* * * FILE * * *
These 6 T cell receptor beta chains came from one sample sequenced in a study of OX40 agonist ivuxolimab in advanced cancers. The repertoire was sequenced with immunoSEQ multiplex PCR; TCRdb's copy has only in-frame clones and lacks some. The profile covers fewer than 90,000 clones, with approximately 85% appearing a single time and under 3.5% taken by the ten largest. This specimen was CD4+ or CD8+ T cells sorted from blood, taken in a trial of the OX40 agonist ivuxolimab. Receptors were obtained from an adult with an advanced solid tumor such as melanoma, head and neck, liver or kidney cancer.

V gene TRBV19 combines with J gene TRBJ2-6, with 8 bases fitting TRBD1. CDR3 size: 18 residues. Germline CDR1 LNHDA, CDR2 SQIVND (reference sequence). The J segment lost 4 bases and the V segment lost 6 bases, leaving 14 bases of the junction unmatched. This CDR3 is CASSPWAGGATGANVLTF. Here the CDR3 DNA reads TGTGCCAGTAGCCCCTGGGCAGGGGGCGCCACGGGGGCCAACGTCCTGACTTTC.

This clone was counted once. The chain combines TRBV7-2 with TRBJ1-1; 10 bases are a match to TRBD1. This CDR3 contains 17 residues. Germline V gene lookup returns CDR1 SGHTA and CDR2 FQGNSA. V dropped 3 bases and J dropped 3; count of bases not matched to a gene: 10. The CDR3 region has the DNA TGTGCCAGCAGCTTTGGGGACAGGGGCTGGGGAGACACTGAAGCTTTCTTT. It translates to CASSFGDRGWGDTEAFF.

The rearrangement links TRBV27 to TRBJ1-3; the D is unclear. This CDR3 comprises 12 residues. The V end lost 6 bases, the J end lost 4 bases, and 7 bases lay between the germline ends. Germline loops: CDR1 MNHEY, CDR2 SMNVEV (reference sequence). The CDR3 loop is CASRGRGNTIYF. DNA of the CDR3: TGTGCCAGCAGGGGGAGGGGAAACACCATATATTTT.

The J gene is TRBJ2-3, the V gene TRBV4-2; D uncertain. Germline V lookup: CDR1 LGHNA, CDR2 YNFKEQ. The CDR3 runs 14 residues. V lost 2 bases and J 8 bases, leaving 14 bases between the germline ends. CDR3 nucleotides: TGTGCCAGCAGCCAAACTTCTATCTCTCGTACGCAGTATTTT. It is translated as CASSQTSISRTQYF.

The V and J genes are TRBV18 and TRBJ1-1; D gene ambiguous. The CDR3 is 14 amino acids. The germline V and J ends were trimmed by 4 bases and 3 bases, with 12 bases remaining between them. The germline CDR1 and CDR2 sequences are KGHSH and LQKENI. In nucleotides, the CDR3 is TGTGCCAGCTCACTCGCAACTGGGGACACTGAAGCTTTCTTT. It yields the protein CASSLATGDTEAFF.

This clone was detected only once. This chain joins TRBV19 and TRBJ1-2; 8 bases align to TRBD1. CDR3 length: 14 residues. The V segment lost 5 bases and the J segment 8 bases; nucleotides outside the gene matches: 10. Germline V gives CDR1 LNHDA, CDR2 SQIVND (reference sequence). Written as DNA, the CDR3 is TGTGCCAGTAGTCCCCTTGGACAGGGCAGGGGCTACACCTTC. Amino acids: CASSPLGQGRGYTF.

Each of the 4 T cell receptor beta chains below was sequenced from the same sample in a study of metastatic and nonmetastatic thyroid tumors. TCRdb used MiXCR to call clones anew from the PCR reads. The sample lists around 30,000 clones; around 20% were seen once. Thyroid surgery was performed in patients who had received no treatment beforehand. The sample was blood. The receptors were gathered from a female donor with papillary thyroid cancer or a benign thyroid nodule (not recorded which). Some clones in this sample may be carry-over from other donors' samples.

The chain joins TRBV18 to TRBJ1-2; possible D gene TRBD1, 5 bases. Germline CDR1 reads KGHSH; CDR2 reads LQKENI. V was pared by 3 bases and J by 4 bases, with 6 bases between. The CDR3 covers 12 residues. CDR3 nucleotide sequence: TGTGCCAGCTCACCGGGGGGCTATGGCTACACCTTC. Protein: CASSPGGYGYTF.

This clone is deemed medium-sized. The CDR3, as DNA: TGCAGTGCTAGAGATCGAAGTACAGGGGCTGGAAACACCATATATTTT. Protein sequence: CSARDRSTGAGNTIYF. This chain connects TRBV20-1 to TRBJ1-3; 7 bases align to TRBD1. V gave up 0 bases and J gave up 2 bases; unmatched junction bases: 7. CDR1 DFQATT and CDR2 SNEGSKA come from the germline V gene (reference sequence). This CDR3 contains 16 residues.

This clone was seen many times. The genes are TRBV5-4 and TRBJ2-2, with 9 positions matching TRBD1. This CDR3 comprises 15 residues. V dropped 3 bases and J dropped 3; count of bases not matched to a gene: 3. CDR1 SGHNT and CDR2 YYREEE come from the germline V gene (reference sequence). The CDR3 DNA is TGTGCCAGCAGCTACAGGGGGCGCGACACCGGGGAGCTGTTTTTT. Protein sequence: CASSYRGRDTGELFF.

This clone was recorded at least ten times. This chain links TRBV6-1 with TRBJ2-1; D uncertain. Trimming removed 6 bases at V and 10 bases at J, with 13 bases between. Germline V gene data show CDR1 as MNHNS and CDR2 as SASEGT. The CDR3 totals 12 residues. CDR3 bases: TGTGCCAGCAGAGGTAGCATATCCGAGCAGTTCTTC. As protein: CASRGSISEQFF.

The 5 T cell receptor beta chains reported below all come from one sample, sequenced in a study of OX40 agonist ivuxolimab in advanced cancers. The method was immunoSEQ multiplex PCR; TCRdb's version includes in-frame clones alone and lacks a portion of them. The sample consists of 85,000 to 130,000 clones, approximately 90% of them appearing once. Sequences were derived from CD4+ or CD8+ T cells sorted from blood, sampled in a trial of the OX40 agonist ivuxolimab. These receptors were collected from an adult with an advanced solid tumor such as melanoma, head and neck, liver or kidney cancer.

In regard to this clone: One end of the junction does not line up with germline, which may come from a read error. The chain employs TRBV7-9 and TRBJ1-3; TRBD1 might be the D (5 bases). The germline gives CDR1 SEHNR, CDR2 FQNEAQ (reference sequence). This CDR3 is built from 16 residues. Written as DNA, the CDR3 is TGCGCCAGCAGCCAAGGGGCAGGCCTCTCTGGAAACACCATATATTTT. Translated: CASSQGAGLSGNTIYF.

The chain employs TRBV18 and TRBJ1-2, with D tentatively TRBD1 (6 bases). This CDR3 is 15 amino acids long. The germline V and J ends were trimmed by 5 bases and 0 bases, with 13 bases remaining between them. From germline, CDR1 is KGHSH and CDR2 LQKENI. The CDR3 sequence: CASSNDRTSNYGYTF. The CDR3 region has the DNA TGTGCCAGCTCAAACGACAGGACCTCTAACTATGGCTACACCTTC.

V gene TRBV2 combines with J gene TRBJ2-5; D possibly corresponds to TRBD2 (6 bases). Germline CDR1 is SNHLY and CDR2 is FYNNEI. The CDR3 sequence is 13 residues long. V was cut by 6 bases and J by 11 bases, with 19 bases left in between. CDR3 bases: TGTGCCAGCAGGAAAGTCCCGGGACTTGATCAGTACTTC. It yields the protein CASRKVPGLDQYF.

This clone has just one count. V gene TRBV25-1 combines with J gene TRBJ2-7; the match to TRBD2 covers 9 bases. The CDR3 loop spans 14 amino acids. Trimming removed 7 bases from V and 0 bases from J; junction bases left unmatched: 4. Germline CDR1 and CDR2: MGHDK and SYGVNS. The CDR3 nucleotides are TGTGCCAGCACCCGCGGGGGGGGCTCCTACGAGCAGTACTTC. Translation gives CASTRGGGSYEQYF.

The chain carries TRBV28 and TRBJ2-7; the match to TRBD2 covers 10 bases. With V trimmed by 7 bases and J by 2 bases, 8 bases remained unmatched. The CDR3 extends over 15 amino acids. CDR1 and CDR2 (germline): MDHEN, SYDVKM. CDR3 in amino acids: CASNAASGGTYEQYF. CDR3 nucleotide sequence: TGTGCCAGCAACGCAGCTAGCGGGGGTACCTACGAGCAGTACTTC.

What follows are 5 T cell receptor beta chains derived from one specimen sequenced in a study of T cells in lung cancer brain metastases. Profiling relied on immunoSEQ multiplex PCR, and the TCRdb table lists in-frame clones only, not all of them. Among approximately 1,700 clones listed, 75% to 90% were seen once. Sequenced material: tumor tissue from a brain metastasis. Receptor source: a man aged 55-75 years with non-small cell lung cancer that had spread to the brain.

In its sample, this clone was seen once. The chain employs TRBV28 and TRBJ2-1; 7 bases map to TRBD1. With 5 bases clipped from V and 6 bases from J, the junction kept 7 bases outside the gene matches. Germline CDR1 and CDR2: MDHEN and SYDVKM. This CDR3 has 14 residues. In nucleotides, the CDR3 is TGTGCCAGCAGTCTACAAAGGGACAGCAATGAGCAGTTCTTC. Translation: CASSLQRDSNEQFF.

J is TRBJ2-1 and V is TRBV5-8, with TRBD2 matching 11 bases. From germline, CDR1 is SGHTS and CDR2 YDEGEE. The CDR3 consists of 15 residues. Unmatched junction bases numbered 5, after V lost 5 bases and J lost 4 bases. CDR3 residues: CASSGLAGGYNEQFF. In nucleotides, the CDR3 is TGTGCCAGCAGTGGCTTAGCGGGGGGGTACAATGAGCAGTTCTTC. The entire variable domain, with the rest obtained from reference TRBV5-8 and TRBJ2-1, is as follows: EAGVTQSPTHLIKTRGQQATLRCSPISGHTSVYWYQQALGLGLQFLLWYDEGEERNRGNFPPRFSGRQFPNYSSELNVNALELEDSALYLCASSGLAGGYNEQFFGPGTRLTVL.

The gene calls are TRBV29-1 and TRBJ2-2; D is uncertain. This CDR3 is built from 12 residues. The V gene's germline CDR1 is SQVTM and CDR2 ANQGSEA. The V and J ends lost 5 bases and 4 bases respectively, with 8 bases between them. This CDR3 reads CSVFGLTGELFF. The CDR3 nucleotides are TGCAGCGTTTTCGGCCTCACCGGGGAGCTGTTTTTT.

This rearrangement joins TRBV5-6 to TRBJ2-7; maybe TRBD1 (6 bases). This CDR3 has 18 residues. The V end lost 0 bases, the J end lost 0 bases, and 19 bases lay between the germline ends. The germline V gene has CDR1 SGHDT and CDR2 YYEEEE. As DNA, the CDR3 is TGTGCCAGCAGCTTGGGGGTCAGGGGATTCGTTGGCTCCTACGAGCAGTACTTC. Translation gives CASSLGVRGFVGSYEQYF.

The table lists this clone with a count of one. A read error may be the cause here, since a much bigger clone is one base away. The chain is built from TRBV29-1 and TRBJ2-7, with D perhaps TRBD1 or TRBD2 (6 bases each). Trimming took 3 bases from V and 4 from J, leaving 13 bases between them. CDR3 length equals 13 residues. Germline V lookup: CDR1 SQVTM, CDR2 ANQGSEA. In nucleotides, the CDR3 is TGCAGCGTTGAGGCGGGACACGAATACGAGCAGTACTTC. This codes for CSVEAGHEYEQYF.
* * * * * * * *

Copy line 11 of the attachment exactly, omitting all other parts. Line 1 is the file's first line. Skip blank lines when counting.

This clone was seen many times. The genes are TRBV5-4 and TRBJ2-2, with 9 positions matching TRBD1. This CDR3 comprises 15 residues. V dropped 3 bases and J dropped 3; count of bases not matched to a gene: 3. CDR1 SGHNT and CDR2 YYREEE come from the germline V gene (reference sequence). The CDR3 DNA is TGTGCCAGCAGCTACAGGGGGCGCGACACCGGGGAGCTGTTTTTT. Protein sequence: CASSYRGRDTGELFF.